When their son Logan was born in October 2013 with severe kidney damage, parents Joshua and Tara Kaplan felt like life had turned upside down.
Upon learning that both of Logan’s kidneys were failing, the Merrick, New York, family began mapping out a treatment path for Logan that would lead to him receiving one of his dad’s kidneys through a transplant.
“Before Logan was born, we had no idea of how rare kidney disease was in children and how rare Logan's condition was,” said Joshua. “I spent many years in construction and I always thought I could fix anything when it came to a house or machine, but when my son was born, I knew I could not fix him.”
Childhood kidney disease is, indeed, rare. According Sean Roach, public relations manager at the National Kidney Foundation, of the more than 100,000 people waiting for a kidney transplant in the United States, only about 1,000 are under the age of 18.
“Often parents will be the first to step up to offer to be an organ donor for their child, but unfortunately, they are not always matches for their children,” said Roach.
Doctors told Joshua and Tara that Logan would need to reach a weight of 20 pounds before his body could accept a kidney transplant from an adult donor. As Logan grew and developed, Joshua says the doctors on their transplant team suggested living kidney donation, as the outcomes of such surgeries are typically more successful. Since Joshua shared a blood type with his infant son, he began the testing process, and was relieved to learn he was a good match to donate a kidney to Logan.
“In April, at 18 months old, Logan reached the goal weight and the transplant surgeons determined that he was ready for surgery. The transplant was scheduled for May 26, at 19 months old,” said Joshua. “Both of our surgeries were successful— I was discharged from the hospital two days later, and Logan one week after surgery. Overall, Logan and I are recovering well. When I think back on his journey it comes with a mix of emotions, some good, some bad, but most of all gratitude that we were given the chance to know and love this incredible and strong little boy.”
The Kaplans have kept family and friends updated on Logan’s condition via their Facebook community – Love & Life for Logan. In a recent post to the site, Tara expressed their gratitude for the success of the transplant.
“Logan truly has a smile that could light up a room and is so charismatic he could capture your heart in a short time… He makes us smile and feel so loved every day, even on the hard ones. We are so grateful that he is getting his second chance at life,” Tara wrote.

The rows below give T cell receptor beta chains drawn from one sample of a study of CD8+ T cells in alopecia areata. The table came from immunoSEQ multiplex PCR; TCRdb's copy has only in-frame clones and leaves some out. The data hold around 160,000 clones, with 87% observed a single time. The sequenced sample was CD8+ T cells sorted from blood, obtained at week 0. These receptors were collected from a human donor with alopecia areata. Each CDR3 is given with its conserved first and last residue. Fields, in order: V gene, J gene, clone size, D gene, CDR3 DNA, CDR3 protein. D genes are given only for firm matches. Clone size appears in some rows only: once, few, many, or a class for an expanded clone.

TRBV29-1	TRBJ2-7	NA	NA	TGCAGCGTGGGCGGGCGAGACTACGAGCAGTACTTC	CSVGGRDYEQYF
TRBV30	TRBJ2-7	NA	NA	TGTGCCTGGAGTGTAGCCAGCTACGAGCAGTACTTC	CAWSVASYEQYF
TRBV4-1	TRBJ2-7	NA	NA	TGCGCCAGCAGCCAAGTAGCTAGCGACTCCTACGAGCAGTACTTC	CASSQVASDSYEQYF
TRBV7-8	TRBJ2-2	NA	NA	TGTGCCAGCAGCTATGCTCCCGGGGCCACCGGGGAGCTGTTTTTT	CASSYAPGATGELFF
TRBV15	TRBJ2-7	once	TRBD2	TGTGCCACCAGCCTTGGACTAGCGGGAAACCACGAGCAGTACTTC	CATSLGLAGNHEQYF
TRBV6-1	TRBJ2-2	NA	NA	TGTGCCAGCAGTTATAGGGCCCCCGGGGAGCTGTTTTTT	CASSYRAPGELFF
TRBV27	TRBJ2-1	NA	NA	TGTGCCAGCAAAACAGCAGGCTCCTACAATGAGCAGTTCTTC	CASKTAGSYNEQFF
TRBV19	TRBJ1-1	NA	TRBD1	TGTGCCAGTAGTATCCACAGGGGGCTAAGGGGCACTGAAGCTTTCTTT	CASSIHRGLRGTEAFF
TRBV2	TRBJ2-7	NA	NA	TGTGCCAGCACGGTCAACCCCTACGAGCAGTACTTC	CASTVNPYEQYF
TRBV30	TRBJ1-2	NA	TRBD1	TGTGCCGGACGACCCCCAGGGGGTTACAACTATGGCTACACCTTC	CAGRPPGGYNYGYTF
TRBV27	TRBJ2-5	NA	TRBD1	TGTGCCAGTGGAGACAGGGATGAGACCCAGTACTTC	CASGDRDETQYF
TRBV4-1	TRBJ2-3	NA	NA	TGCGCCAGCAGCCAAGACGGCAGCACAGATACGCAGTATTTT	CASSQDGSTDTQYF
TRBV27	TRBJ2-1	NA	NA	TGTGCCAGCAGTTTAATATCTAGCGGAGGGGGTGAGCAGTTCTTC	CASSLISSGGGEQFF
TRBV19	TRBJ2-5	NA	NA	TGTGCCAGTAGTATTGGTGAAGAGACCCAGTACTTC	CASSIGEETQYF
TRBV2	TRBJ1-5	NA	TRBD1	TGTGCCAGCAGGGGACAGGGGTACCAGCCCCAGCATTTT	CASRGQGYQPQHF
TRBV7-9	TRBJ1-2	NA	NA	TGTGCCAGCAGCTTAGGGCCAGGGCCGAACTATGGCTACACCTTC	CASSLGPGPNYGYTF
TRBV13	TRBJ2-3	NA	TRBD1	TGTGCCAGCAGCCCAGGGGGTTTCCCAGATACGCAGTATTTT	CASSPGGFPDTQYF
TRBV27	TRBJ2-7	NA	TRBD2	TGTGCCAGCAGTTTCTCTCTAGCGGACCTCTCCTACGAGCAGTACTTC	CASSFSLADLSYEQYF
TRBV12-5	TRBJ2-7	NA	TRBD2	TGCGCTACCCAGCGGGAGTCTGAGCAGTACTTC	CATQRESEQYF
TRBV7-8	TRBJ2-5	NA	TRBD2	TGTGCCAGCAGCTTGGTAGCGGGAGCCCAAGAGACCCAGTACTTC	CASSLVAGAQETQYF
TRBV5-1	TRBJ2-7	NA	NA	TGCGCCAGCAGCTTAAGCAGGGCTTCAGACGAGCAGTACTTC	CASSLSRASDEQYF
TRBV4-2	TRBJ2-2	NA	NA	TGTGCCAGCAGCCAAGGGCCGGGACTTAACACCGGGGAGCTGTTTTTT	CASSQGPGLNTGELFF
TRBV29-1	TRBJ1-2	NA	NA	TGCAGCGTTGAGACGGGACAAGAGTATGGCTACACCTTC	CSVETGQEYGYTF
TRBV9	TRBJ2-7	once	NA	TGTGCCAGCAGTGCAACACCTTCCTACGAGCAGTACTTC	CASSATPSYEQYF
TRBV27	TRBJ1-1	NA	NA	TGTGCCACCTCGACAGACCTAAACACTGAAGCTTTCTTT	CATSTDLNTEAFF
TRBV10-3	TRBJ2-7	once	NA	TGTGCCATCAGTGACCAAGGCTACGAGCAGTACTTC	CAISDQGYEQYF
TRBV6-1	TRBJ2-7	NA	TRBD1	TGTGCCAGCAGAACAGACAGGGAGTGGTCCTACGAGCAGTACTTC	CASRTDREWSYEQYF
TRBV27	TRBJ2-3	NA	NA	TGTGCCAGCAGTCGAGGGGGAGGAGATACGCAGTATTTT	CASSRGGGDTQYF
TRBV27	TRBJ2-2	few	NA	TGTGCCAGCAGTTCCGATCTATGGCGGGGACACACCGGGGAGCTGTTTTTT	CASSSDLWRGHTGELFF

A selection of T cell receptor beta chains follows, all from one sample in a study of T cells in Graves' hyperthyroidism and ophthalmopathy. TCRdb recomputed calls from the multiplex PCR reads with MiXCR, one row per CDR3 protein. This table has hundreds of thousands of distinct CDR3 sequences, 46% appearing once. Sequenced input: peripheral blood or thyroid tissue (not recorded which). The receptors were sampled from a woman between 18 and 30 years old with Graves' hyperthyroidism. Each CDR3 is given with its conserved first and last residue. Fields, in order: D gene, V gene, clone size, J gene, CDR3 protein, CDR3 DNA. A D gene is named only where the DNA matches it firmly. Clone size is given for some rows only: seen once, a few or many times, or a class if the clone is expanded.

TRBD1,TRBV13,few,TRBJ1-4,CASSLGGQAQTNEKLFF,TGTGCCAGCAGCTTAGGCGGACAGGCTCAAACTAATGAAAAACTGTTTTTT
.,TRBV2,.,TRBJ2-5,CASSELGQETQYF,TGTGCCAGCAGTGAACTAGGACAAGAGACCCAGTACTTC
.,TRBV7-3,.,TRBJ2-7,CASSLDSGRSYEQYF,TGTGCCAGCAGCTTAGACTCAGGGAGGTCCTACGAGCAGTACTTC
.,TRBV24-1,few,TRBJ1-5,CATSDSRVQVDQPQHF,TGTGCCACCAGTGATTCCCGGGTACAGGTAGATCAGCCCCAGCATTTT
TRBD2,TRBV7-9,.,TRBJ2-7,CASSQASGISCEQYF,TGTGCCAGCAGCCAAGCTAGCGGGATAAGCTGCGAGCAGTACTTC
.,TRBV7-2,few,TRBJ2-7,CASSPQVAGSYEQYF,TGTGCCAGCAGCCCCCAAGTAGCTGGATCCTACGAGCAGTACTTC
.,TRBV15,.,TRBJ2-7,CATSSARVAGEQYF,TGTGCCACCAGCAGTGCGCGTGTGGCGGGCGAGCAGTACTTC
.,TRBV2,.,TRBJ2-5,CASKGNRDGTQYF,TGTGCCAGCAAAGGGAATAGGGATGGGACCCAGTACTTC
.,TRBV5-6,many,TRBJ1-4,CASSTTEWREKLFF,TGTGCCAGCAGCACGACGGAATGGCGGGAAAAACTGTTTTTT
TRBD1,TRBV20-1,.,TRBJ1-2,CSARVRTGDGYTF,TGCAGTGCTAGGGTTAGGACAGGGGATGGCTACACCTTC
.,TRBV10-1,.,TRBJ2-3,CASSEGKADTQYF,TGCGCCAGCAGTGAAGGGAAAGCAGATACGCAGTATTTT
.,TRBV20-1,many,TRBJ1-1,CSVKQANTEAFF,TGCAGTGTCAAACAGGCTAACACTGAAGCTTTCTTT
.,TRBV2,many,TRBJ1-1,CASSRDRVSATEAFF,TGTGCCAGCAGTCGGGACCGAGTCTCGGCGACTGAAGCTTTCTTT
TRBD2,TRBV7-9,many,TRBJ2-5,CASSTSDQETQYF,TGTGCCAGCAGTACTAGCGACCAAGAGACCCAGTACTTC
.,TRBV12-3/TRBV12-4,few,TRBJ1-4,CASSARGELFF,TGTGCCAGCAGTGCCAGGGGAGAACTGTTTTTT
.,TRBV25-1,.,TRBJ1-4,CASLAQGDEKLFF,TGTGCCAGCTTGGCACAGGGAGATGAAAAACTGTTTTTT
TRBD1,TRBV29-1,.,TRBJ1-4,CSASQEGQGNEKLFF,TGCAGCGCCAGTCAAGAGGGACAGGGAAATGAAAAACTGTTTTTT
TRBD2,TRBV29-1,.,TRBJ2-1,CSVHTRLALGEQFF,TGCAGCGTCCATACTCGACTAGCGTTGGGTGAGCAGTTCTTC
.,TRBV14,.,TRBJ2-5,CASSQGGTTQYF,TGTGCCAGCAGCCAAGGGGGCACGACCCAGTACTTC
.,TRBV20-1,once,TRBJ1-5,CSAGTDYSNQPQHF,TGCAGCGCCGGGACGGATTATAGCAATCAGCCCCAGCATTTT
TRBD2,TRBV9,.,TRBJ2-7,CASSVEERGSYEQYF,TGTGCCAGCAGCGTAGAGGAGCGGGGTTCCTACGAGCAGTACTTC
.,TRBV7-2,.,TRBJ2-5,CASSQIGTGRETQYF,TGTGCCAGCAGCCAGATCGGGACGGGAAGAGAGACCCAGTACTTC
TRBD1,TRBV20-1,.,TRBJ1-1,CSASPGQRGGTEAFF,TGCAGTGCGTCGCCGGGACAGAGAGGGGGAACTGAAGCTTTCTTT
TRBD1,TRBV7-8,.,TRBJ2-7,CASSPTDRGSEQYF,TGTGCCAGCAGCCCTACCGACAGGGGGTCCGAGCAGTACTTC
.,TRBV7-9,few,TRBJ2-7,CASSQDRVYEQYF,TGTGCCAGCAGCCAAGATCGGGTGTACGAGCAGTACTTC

Joshua says that while the successful transplant will help Logan live the most normal and healthy life possible, he will be on anti-rejection medication for life and will be seeing doctors for check-ups often.
Joshua’s lifelong friend, Life of Dad co-creator Patrick Quinn, posted a photo of the father-son pair to Facebook on the day of the transplant, wishing his friend luck and sharing the example of “the love of a father” with readers.
“We shared the photo because many fathers out there know that they would do anything and everything for their kids. Here we have someone who is doing just that – he’s literally giving a piece of himself in order to help his son get better. His sacrifice is a real testament to the love of a dad,” Quinn told TODAY Parents.
The Kaplans, who also have a 3-year-old son, Noah, say they consider themselves lucky. And, they are looking forward to the next chapter of their lives, where they can get back to normal and allow Logan to enjoy life as a typical kid.
“The whole experience of the donation — as far as the surgery itself and the healing process — isn’t easy, but it’s all worth the chance for my son to have a healthy life. There will always be a special bond between Logan and I. Thankfully, he will probably not remember the multiple surgeries, blood transfusions and countless dialysis sessions as he gets older — but he will have the scars to remind him of the battle he has overcome,” said Joshua.